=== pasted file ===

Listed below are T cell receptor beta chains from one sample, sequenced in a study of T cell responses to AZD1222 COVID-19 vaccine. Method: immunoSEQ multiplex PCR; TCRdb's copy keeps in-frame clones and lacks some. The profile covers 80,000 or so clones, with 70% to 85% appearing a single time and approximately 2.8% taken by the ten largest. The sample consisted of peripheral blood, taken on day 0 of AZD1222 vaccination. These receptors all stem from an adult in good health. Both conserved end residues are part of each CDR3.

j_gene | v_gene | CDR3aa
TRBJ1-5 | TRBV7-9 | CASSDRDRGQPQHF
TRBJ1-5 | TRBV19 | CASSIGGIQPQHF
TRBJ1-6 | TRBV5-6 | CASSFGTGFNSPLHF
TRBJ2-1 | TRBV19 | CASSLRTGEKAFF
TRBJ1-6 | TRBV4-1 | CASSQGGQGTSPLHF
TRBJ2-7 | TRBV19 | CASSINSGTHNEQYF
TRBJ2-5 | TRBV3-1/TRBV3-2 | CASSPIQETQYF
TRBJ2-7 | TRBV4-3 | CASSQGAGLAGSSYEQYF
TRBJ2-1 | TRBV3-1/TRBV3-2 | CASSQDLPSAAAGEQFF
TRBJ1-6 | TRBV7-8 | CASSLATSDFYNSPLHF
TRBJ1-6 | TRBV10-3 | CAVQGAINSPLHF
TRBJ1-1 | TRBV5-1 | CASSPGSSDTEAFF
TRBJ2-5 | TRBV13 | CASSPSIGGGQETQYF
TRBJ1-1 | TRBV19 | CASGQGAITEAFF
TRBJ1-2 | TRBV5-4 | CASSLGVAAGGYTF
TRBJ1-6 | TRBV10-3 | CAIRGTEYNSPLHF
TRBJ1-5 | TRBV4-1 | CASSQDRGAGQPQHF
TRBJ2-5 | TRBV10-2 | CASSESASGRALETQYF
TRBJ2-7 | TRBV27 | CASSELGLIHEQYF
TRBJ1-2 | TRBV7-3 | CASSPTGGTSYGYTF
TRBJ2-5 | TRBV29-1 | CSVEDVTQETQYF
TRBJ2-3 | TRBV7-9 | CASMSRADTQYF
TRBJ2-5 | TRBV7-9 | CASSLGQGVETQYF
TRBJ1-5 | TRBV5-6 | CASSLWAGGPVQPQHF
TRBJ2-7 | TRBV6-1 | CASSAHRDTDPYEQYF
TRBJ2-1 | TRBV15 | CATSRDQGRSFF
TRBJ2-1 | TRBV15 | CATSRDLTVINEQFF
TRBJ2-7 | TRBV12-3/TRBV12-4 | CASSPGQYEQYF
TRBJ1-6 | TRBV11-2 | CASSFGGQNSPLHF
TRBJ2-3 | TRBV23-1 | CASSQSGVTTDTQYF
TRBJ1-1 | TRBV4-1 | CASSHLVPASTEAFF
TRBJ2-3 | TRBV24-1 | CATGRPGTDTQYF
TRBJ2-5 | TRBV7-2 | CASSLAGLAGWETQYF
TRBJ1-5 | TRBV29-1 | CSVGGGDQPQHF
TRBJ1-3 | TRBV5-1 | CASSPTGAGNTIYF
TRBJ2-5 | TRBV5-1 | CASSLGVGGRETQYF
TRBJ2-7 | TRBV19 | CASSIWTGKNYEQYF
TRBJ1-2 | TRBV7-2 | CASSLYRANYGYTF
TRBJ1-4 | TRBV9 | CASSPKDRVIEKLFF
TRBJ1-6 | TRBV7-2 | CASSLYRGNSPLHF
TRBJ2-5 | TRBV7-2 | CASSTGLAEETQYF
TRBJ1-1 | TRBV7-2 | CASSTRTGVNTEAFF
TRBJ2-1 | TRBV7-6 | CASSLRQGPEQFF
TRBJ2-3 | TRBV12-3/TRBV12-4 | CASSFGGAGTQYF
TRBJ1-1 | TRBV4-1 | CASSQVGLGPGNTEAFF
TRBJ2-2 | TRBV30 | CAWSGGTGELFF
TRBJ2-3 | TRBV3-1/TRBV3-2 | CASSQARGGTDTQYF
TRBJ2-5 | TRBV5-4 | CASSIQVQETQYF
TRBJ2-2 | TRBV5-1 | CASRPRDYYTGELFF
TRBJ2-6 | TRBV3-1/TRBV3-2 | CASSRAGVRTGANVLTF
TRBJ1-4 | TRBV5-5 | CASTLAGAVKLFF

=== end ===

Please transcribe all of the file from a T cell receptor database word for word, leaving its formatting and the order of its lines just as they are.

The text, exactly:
Listed below are T cell receptor beta chains from one sample, sequenced in a study of T cell responses to AZD1222 COVID-19 vaccine. Method: immunoSEQ multiplex PCR; TCRdb's copy keeps in-frame clones and lacks some. The profile covers 80,000 or so clones, with 70% to 85% appearing a single time and approximately 2.8% taken by the ten largest. The sample consisted of peripheral blood, taken on day 0 of AZD1222 vaccination. These receptors all stem from an adult in good health. Both conserved end residues are part of each CDR3.

j_gene | v_gene | CDR3aa
TRBJ1-5 | TRBV7-9 | CASSDRDRGQPQHF
TRBJ1-5 | TRBV19 | CASSIGGIQPQHF
TRBJ1-6 | TRBV5-6 | CASSFGTGFNSPLHF
TRBJ2-1 | TRBV19 | CASSLRTGEKAFF
TRBJ1-6 | TRBV4-1 | CASSQGGQGTSPLHF
TRBJ2-7 | TRBV19 | CASSINSGTHNEQYF
TRBJ2-5 | TRBV3-1/TRBV3-2 | CASSPIQETQYF
TRBJ2-7 | TRBV4-3 | CASSQGAGLAGSSYEQYF
TRBJ2-1 | TRBV3-1/TRBV3-2 | CASSQDLPSAAAGEQFF
TRBJ1-6 | TRBV7-8 | CASSLATSDFYNSPLHF
TRBJ1-6 | TRBV10-3 | CAVQGAINSPLHF
TRBJ1-1 | TRBV5-1 | CASSPGSSDTEAFF
TRBJ2-5 | TRBV13 | CASSPSIGGGQETQYF
TRBJ1-1 | TRBV19 | CASGQGAITEAFF
TRBJ1-2 | TRBV5-4 | CASSLGVAAGGYTF
TRBJ1-6 | TRBV10-3 | CAIRGTEYNSPLHF
TRBJ1-5 | TRBV4-1 | CASSQDRGAGQPQHF
TRBJ2-5 | TRBV10-2 | CASSESASGRALETQYF
TRBJ2-7 | TRBV27 | CASSELGLIHEQYF
TRBJ1-2 | TRBV7-3 | CASSPTGGTSYGYTF
TRBJ2-5 | TRBV29-1 | CSVEDVTQETQYF
TRBJ2-3 | TRBV7-9 | CASMSRADTQYF
TRBJ2-5 | TRBV7-9 | CASSLGQGVETQYF
TRBJ1-5 | TRBV5-6 | CASSLWAGGPVQPQHF
TRBJ2-7 | TRBV6-1 | CASSAHRDTDPYEQYF
TRBJ2-1 | TRBV15 | CATSRDQGRSFF
TRBJ2-1 | TRBV15 | CATSRDLTVINEQFF
TRBJ2-7 | TRBV12-3/TRBV12-4 | CASSPGQYEQYF
TRBJ1-6 | TRBV11-2 | CASSFGGQNSPLHF
TRBJ2-3 | TRBV23-1 | CASSQSGVTTDTQYF
TRBJ1-1 | TRBV4-1 | CASSHLVPASTEAFF
TRBJ2-3 | TRBV24-1 | CATGRPGTDTQYF
TRBJ2-5 | TRBV7-2 | CASSLAGLAGWETQYF
TRBJ1-5 | TRBV29-1 | CSVGGGDQPQHF
TRBJ1-3 | TRBV5-1 | CASSPTGAGNTIYF
TRBJ2-5 | TRBV5-1 | CASSLGVGGRETQYF
TRBJ2-7 | TRBV19 | CASSIWTGKNYEQYF
TRBJ1-2 | TRBV7-2 | CASSLYRANYGYTF
TRBJ1-4 | TRBV9 | CASSPKDRVIEKLFF
TRBJ1-6 | TRBV7-2 | CASSLYRGNSPLHF
TRBJ2-5 | TRBV7-2 | CASSTGLAEETQYF
TRBJ1-1 | TRBV7-2 | CASSTRTGVNTEAFF
TRBJ2-1 | TRBV7-6 | CASSLRQGPEQFF
TRBJ2-3 | TRBV12-3/TRBV12-4 | CASSFGGAGTQYF
TRBJ1-1 | TRBV4-1 | CASSQVGLGPGNTEAFF
TRBJ2-2 | TRBV30 | CAWSGGTGELFF
TRBJ2-3 | TRBV3-1/TRBV3-2 | CASSQARGGTDTQYF
TRBJ2-5 | TRBV5-4 | CASSIQVQETQYF
TRBJ2-2 | TRBV5-1 | CASRPRDYYTGELFF
TRBJ2-6 | TRBV3-1/TRBV3-2 | CASSRAGVRTGANVLTF
TRBJ1-4 | TRBV5-5 | CASTLAGAVKLFF